International Tax Review is part of the Delinian Group, Delinian Limited, 8 Bouverie Street, London, EC4Y 8AX, Registered in England & Wales, Company number 00954730
Copyright © Delinian Limited and its affiliated companies 2023

Accessibility | Terms of Use | Privacy Policy | Modern Slavery Statement

Laos: Lotteries and prizes now taxable

harrison.jpg

Daniel Harrison

As part of the tax reform brought about by the Amended Tax Law (No. 05/NA, dated December 20 2011), Laos introduced an income tax of 10% for lotteries and prizes – received in cash or in kind – for an amount greater than one million Lao Kip (approximately $128). Notably, lotteries and prizes in cash or in kind in the amount of one million Kip or less are explicitly designated non-taxable under the Amended Tax Law. Furthermore, while under the law it may seem that only amounts below one million are not taxable, the one million figure essentially acts as a tax-free threshold – whereby only the excess of lotteries and prizes exceeding one million are taxed at 10%, creating a one million Kip tax-free amount for any windfall received.

It is also notable that prizes received for achievements in relation to scientific research and inventions, and rewards or prizes paid by an official authority to those who assist with "promoting compliance of the laws and regulations (of Laos)" are specifically non-taxable – regardless of value.

Administration

While the Amended Tax Law is not entirely clear on how the tax is administered, and further supplementary implementing regulations are still pending approval, it is understood that the tax is to be collected via withholding by the provider of such lotteries or prizes (Article 52).

However, this poses a difficult question: how can the income tax be withheld where the taxable item is a non-cash prize? This is a common occurrence in Laos, as the telecommunications companies and banks frequently run marketing promotions with non-cash prize giveaways – with prizes sometimes being as valuable as a motor vehicle.

Implementing regulations

It is expected that the pending implementing regulations will clarify the manner in which the tax is both calculated and collected. Having seen a draft of these regulations, which we acknowledge may change before approval, it is expected that the regulations will stipulate that where a non-cash prize is received, the recipient must obtain a tax payment certificate from the tax authorities to claim the prize.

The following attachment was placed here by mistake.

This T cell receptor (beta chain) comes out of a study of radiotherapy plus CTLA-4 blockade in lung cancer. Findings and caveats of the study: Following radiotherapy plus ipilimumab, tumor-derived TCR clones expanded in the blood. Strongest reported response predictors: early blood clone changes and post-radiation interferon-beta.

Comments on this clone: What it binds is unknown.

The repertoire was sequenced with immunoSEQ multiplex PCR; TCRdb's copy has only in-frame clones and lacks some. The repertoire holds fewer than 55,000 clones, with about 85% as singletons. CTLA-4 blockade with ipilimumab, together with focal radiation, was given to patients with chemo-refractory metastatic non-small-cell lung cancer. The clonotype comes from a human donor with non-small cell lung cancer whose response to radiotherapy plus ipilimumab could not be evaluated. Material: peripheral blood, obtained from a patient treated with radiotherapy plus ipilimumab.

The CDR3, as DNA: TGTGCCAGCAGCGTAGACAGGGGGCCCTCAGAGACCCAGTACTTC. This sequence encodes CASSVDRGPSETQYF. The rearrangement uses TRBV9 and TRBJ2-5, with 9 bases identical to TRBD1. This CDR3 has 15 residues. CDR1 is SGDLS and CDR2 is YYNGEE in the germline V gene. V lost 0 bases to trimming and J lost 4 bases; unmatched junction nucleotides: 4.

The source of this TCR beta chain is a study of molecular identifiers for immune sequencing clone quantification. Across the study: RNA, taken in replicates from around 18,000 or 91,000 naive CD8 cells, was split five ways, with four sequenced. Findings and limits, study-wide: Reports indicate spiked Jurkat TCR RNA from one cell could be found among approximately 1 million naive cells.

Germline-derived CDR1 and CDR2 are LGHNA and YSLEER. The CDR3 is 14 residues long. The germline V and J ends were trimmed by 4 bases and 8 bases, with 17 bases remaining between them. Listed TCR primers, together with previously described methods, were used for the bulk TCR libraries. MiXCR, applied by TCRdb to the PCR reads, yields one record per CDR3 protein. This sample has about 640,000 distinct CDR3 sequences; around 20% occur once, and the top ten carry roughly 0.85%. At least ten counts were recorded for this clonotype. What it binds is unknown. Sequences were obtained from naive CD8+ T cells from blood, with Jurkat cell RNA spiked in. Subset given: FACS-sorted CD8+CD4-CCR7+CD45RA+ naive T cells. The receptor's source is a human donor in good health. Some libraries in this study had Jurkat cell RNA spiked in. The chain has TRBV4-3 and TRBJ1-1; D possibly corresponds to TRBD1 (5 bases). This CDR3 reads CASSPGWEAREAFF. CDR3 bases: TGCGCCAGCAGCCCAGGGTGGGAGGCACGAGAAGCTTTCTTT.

It is also expected that the regulations will reiterate that in the event of a cash payment, the income tax will be collected via withholding by the payer and then reported to the tax authorities.

Non-compliance

The implementing regulations are also expected to clarify what happens in the situation where the provider of a cash prize fails to withhold tax or distributes non-cash prizes in the absence of a tax payment certificate, and we expect that the provider of such prizes will be responsible for the income tax and any applicable fines – not the recipient.

Current status

With the income tax on lotteries and prizes provisions having been in force since October 1 2012, and in the absence of further implementing regulations, it is not clear how entities which provide such windfalls to customers have dealt with the tax so far.

Given the above, it is uncertain whether we may see this income tax being flagged in the tax audits of the 2012 and 2013 years, or if the tax authorities/Ministry of Finance will waive certain aspects of the tax given the delay in providing further guidance on complying with it.

Daniel Harrison (daniel.harrison@vdb-loi.com)

VDB Loi

Tel: +85 62 145 4679

Website: www.vdb-loi.com

more across site & bottom lb ros

More from across our site

Lawmakers have up to 120 days to decide the future of Brazil’s unique transfer pricing rules, but many taxpayers are wary of radical change.
Shell reports profits of £32.2 billion, prompting calls for higher taxes on energy companies, while the IMF has warned Australia to raise taxes to sustain public spending.
Governments now have the final OECD guidance on how to implement the 15% global minimum corporate tax rate.
The Indian company, which is contesting the bill, has a family connection to UK Prime Minister Rishi Sunak – whose government has just been hit by a tax scandal.
Developments included calls for tax reform in Malaysia and the US, concerns about the level of the VAT threshold in the UK, Ukraine’s preparations for EU accession, and more.
A steady stream of countries has announced steps towards implementing pillar two, but Korea has got there first. Ralph Cunningham finds out what tax executives should do next.
The BEPS Monitoring Group has found a rare point of agreement with business bodies advocating an EU-wide one-stop-shop for compliance under BEFIT.
Former PwC partner Peter-John Collins has been banned from serving as a tax agent in Australia, while Brazil reports its best-ever year of tax collection on record.
Industry groups are concerned about the shift away from the ALP towards formulary apportionment as part of a common consolidated corporate tax base across the EU.
The former tax official in Italy will take up her post in April.